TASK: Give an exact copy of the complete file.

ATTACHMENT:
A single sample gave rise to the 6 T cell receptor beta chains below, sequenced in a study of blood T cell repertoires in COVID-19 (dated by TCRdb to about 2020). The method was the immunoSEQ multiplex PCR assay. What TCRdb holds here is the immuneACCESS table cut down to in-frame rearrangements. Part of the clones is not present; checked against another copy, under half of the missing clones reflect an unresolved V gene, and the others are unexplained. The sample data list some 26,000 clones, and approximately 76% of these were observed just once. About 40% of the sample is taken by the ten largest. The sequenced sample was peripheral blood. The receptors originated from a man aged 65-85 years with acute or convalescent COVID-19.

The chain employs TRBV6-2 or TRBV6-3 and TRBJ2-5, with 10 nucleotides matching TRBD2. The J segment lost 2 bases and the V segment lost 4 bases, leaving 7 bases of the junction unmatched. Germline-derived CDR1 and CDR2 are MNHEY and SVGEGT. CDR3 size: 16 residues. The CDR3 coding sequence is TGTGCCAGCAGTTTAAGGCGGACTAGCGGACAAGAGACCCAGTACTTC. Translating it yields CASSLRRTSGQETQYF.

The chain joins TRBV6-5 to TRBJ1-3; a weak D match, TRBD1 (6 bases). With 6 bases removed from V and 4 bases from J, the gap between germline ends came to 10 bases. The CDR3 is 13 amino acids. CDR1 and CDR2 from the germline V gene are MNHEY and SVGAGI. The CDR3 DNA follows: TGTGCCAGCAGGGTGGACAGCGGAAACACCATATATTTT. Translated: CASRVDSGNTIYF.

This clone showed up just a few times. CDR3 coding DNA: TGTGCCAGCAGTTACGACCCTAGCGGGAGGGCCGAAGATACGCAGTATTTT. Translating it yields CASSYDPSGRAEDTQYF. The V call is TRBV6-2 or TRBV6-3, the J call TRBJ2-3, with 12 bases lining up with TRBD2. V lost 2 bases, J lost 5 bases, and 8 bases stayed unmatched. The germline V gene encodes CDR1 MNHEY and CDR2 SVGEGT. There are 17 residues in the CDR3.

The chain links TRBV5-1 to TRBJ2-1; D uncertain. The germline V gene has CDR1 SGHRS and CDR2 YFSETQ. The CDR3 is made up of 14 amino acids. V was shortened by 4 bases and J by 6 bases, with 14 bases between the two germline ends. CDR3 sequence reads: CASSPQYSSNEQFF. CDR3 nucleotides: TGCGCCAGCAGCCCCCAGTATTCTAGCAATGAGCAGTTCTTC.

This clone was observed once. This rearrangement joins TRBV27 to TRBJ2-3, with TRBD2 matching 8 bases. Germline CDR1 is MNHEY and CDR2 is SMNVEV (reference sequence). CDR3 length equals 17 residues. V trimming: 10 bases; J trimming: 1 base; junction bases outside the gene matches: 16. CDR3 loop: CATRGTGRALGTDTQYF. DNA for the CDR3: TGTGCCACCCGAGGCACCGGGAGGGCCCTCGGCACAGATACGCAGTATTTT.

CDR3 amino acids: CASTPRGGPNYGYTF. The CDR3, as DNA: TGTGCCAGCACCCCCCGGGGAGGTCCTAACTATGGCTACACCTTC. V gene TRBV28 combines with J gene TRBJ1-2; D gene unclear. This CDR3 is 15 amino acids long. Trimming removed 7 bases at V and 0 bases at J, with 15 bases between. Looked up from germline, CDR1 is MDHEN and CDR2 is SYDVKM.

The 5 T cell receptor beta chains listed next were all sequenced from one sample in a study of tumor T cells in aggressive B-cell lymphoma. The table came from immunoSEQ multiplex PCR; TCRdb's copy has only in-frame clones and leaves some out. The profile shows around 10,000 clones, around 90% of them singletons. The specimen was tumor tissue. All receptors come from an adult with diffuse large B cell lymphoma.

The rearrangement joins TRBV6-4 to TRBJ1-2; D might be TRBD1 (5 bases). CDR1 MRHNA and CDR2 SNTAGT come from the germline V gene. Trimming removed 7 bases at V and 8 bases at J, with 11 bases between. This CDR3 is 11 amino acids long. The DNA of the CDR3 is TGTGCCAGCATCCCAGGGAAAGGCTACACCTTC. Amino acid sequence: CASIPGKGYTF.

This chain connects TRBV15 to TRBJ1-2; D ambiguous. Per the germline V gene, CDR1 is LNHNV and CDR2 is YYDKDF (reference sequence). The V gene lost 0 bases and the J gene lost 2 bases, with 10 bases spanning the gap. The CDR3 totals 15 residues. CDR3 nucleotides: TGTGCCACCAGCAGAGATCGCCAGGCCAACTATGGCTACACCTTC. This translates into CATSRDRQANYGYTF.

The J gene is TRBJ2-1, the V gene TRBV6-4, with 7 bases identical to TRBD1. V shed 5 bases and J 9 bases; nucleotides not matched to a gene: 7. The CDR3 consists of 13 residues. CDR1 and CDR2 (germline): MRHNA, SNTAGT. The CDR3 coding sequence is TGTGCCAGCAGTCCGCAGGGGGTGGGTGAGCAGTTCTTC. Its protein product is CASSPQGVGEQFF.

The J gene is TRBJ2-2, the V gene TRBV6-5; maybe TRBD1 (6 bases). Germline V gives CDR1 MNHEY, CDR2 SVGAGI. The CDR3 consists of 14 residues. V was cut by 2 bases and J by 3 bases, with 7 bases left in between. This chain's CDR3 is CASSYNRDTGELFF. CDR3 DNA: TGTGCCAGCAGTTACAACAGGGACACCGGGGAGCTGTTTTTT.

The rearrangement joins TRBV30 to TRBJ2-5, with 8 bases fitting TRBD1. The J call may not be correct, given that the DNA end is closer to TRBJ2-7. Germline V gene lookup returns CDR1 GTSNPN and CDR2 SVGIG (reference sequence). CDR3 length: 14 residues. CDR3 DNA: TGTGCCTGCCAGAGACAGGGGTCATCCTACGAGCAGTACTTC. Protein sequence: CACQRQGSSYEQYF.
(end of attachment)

A single sample gave rise to the 6 T cell receptor beta chains below, sequenced in a study of blood T cell repertoires in COVID-19 (dated by TCRdb to about 2020). The method was the immunoSEQ multiplex PCR assay. What TCRdb holds here is the immuneACCESS table cut down to in-frame rearrangements. Part of the clones is not present; checked against another copy, under half of the missing clones reflect an unresolved V gene, and the others are unexplained. The sample data list some 26,000 clones, and approximately 76% of these were observed just once. About 40% of the sample is taken by the ten largest. The sequenced sample was peripheral blood. The receptors originated from a man aged 65-85 years with acute or convalescent COVID-19.

The chain employs TRBV6-2 or TRBV6-3 and TRBJ2-5, with 10 nucleotides matching TRBD2. The J segment lost 2 bases and the V segment lost 4 bases, leaving 7 bases of the junction unmatched. Germline-derived CDR1 and CDR2 are MNHEY and SVGEGT. CDR3 size: 16 residues. The CDR3 coding sequence is TGTGCCAGCAGTTTAAGGCGGACTAGCGGACAAGAGACCCAGTACTTC. Translating it yields CASSLRRTSGQETQYF.

The chain joins TRBV6-5 to TRBJ1-3; a weak D match, TRBD1 (6 bases). With 6 bases removed from V and 4 bases from J, the gap between germline ends came to 10 bases. The CDR3 is 13 amino acids. CDR1 and CDR2 from the germline V gene are MNHEY and SVGAGI. The CDR3 DNA follows: TGTGCCAGCAGGGTGGACAGCGGAAACACCATATATTTT. Translated: CASRVDSGNTIYF.

This clone showed up just a few times. CDR3 coding DNA: TGTGCCAGCAGTTACGACCCTAGCGGGAGGGCCGAAGATACGCAGTATTTT. Translating it yields CASSYDPSGRAEDTQYF. The V call is TRBV6-2 or TRBV6-3, the J call TRBJ2-3, with 12 bases lining up with TRBD2. V lost 2 bases, J lost 5 bases, and 8 bases stayed unmatched. The germline V gene encodes CDR1 MNHEY and CDR2 SVGEGT. There are 17 residues in the CDR3.

The chain links TRBV5-1 to TRBJ2-1; D uncertain. The germline V gene has CDR1 SGHRS and CDR2 YFSETQ. The CDR3 is made up of 14 amino acids. V was shortened by 4 bases and J by 6 bases, with 14 bases between the two germline ends. CDR3 sequence reads: CASSPQYSSNEQFF. CDR3 nucleotides: TGCGCCAGCAGCCCCCAGTATTCTAGCAATGAGCAGTTCTTC.

This clone was observed once. This rearrangement joins TRBV27 to TRBJ2-3, with TRBD2 matching 8 bases. Germline CDR1 is MNHEY and CDR2 is SMNVEV (reference sequence). CDR3 length equals 17 residues. V trimming: 10 bases; J trimming: 1 base; junction bases outside the gene matches: 16. CDR3 loop: CATRGTGRALGTDTQYF. DNA for the CDR3: TGTGCCACCCGAGGCACCGGGAGGGCCCTCGGCACAGATACGCAGTATTTT.

CDR3 amino acids: CASTPRGGPNYGYTF. The CDR3, as DNA: TGTGCCAGCACCCCCCGGGGAGGTCCTAACTATGGCTACACCTTC. V gene TRBV28 combines with J gene TRBJ1-2; D gene unclear. This CDR3 is 15 amino acids long. Trimming removed 7 bases at V and 0 bases at J, with 15 bases between. Looked up from germline, CDR1 is MDHEN and CDR2 is SYDVKM.

The 5 T cell receptor beta chains listed next were all sequenced from one sample in a study of tumor T cells in aggressive B-cell lymphoma. The table came from immunoSEQ multiplex PCR; TCRdb's copy has only in-frame clones and leaves some out. The profile shows around 10,000 clones, around 90% of them singletons. The specimen was tumor tissue. All receptors come from an adult with diffuse large B cell lymphoma.

The rearrangement joins TRBV6-4 to TRBJ1-2; D might be TRBD1 (5 bases). CDR1 MRHNA and CDR2 SNTAGT come from the germline V gene. Trimming removed 7 bases at V and 8 bases at J, with 11 bases between. This CDR3 is 11 amino acids long. The DNA of the CDR3 is TGTGCCAGCATCCCAGGGAAAGGCTACACCTTC. Amino acid sequence: CASIPGKGYTF.

This chain connects TRBV15 to TRBJ1-2; D ambiguous. Per the germline V gene, CDR1 is LNHNV and CDR2 is YYDKDF (reference sequence). The V gene lost 0 bases and the J gene lost 2 bases, with 10 bases spanning the gap. The CDR3 totals 15 residues. CDR3 nucleotides: TGTGCCACCAGCAGAGATCGCCAGGCCAACTATGGCTACACCTTC. This translates into CATSRDRQANYGYTF.

The J gene is TRBJ2-1, the V gene TRBV6-4, with 7 bases identical to TRBD1. V shed 5 bases and J 9 bases; nucleotides not matched to a gene: 7. The CDR3 consists of 13 residues. CDR1 and CDR2 (germline): MRHNA, SNTAGT. The CDR3 coding sequence is TGTGCCAGCAGTCCGCAGGGGGTGGGTGAGCAGTTCTTC. Its protein product is CASSPQGVGEQFF.

The J gene is TRBJ2-2, the V gene TRBV6-5; maybe TRBD1 (6 bases). Germline V gives CDR1 MNHEY, CDR2 SVGAGI. The CDR3 consists of 14 residues. V was cut by 2 bases and J by 3 bases, with 7 bases left in between. This chain's CDR3 is CASSYNRDTGELFF. CDR3 DNA: TGTGCCAGCAGTTACAACAGGGACACCGGGGAGCTGTTTTTT.

The rearrangement joins TRBV30 to TRBJ2-5, with 8 bases fitting TRBD1. The J call may not be correct, given that the DNA end is closer to TRBJ2-7. Germline V gene lookup returns CDR1 GTSNPN and CDR2 SVGIG (reference sequence). CDR3 length: 14 residues. CDR3 DNA: TGTGCCTGCCAGAGACAGGGGTCATCCTACGAGCAGTACTTC. Protein sequence: CACQRQGSSYEQYF.